Credit Score

When it comes to having the ideal credit score, Stuckey suggested weighing the rate you currently qualify for against the risk of rates increasing in the near future. "When interest rates are low, homebuyers with low credit scores often qualify for lower rates than they would with a high credit score when interest rates are high," Stuckey said. In other words, spending time to raise your credit score isn't always the best move.

Demonstrating consistent financial responsibility is most important. That means being on time with all bill payments, even those that aren't regularly reported to the credit bureaus. You can still qualify for a mortgage if you don't have a credit score. Stuckey said she assists these kinds of homebuyers often. She recommended working with lenders that review nontraditional payment history, such as a phone bill or light bill, to verify your payment history when you don't have a credit score.

Debt-to-Income Ratio

Lenders use your debt-to-income ratio—the percentage of your income that goes toward debt repayment—to gauge how comfortable you'll be with a mortgage payment. However, it can be tough for lenders to calculate your debt-to-income ratio if a large portion of your income relies on nontraditional sources.

"The mortgage industry doesn't have all the tools in place to consider many of the popular income streams like Airbnb and YouTube services," said Stuckey. Nontraditional income also includes things such as ridesharing, food and grocery delivery, pet-sitting, or profits from an e-commerce store.


Having strong documentation can help you prove you can afford mortgage payments. Some lenders may request tax returns, bank statements, and profit and loss statements to verify your income.

Should You Buy a House Now?

Ultimately, the best time to buy a house is when it makes the most financial sense for you. Even at the right age and market conditions, you'll still need to have a down payment, consistent and provable income, emergency savings, and a solid bill payment history.

Once your finances are in place, navigating the housing and lending markets are the next factors to consider. Are houses in your desired location reasonably priced? Ideally, interest rates are low enough that you can finance your dream home at an affordable monthly payment.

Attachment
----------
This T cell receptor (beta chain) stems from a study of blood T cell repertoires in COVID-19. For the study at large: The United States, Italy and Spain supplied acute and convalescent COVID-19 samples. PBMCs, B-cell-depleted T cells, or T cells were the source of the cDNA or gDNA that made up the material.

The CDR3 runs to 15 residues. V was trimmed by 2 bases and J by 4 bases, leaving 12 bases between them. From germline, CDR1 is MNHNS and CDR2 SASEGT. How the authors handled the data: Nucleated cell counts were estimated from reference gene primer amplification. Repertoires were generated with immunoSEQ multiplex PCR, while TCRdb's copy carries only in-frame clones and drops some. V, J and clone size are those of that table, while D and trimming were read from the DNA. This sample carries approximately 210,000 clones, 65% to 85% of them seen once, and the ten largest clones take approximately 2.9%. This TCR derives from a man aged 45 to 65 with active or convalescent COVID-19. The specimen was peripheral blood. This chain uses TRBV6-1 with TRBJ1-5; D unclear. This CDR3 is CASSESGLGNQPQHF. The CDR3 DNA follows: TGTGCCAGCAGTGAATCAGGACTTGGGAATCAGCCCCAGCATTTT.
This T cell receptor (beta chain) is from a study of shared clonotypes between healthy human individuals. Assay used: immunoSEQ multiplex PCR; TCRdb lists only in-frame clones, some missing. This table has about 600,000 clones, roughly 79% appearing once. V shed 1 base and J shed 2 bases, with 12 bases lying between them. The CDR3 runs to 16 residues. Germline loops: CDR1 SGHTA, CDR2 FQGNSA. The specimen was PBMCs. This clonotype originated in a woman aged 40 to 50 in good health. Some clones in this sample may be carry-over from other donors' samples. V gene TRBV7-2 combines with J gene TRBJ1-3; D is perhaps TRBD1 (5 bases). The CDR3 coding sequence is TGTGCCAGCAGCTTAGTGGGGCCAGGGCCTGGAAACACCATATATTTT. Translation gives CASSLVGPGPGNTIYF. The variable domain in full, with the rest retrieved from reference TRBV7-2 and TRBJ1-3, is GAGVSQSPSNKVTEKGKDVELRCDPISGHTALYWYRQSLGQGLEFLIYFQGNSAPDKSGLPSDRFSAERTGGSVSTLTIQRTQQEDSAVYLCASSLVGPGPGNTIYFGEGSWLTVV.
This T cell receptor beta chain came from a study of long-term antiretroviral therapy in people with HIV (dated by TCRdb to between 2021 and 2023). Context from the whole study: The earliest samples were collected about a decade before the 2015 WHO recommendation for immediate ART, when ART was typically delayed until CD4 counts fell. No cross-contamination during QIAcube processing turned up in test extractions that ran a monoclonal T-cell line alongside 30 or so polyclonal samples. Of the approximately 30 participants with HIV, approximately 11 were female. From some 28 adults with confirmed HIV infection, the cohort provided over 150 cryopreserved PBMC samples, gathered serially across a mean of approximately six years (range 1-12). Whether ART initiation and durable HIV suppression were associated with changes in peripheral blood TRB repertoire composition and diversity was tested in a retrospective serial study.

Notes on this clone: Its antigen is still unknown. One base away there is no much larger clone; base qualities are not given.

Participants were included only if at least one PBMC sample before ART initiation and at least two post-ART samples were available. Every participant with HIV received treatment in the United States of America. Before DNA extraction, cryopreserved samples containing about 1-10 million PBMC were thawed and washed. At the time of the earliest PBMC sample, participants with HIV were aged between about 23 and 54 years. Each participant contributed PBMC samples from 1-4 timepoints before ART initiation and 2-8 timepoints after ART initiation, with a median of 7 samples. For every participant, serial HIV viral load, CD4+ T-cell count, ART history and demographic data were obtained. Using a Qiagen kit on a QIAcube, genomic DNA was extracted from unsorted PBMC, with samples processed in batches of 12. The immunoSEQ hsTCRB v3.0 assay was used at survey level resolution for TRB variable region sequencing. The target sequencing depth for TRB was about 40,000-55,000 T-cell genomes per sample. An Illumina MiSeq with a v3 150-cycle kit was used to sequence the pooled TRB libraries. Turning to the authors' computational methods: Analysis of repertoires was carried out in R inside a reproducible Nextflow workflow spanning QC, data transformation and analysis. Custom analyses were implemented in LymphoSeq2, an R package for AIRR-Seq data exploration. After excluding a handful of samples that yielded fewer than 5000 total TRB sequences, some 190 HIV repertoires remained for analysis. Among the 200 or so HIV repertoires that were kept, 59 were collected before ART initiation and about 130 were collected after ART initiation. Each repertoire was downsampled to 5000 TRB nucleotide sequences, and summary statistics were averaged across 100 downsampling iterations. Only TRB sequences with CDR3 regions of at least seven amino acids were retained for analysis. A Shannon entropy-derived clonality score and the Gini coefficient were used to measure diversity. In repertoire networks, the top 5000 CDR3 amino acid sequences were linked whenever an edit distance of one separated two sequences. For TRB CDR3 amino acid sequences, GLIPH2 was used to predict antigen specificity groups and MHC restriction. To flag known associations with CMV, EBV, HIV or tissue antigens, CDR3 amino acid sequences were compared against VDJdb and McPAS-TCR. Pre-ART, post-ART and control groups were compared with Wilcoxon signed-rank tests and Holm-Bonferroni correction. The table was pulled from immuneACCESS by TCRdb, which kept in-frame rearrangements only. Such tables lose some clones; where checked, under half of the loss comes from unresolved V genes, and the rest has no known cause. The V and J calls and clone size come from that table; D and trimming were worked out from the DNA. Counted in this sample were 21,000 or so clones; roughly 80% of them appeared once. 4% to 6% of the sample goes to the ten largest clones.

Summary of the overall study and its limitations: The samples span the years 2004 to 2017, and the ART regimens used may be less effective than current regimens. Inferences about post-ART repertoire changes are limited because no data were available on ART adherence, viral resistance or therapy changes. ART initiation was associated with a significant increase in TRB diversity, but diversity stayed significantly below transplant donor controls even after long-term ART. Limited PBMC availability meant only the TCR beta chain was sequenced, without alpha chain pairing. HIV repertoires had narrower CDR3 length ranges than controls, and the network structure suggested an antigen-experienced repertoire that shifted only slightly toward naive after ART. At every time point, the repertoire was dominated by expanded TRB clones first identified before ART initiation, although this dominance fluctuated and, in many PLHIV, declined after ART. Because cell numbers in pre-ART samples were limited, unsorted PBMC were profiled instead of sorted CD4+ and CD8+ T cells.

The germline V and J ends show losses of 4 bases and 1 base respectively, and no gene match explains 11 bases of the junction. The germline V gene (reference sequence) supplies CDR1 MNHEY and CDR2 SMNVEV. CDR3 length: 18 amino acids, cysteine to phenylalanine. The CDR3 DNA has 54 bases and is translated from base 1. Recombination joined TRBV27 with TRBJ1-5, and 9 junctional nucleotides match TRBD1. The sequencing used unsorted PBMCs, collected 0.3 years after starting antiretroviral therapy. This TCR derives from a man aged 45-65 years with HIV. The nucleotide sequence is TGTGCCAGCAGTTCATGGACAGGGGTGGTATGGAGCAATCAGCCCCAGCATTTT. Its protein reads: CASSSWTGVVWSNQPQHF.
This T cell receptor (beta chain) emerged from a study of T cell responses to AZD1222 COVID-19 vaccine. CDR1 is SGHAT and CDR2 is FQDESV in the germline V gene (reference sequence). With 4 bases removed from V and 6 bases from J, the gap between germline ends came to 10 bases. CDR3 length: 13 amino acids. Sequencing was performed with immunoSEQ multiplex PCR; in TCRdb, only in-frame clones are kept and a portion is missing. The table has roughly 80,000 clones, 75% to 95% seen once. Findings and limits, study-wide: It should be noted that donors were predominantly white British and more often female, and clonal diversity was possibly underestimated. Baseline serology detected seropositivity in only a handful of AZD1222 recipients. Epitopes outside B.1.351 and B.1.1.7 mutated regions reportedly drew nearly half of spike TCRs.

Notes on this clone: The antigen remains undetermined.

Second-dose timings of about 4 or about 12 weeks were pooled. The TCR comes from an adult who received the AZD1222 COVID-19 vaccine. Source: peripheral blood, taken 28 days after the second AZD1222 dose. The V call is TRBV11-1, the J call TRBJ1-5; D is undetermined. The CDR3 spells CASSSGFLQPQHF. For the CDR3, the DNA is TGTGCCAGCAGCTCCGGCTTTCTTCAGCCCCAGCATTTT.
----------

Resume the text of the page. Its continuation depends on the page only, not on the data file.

You don't have to make the decisions on your own. Talking with a mortgage professional can help you weigh your options and determine whether buying now is in your favor. Delaying your purchase may be disappointing, but buying at the right time is best in the long run.

Frequently Asked Questions (FAQs)

What credit score do you need to buy a house?

Credit score requirements vary by lender and loan programs. Some programs, such as VA and USDA loans, do not set a minimum credit score, but lenders may have their own criteria. The Federal Housing Administration sets a minimum credit score requirement of 500. You'll typically need a high credit score for conventional loans, which are not part of a government program.

How much of a down payment do you need to buy a house?

Some loan programs don't require a down payment, but these may have specific requirements, like location or income restrictions. While the median down payment among all buyers is 12%, at least 3% down payment is a good starting point.

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The Balance uses only high-quality sources, including peer-reviewed studies, to support the facts within our articles. Read our editorial process to learn more about how we fact-check and keep our content accurate, reliable, and trustworthy.
  1. National Association of Realtors. “Seasonality in the Housing Market.”

  2. National Association of Realtors. “Highlights From the Profile of Home Buyers and Sellers.”

  3. National Association of Realtors. “2021 Home Buyers and Sellers Generational Trends Report,” Page 25.

  4. Consumer Financial Protection Bureau. “What Is Private Mortgage Insurance?"

  5. Congressional Research Service.“Introduction to U.S. Economy: Housing Market,” Page 2.

  6. National Association of Realtors. “2021 Home Buyers and Sellers Generational Trends Report,” Pages 85-86.

  7. FDIC. “203(b) Mortgage Insurance Program,” Page 2.

  8. Consumer Financial Protection Bureau. “Determine Your Down Payment.”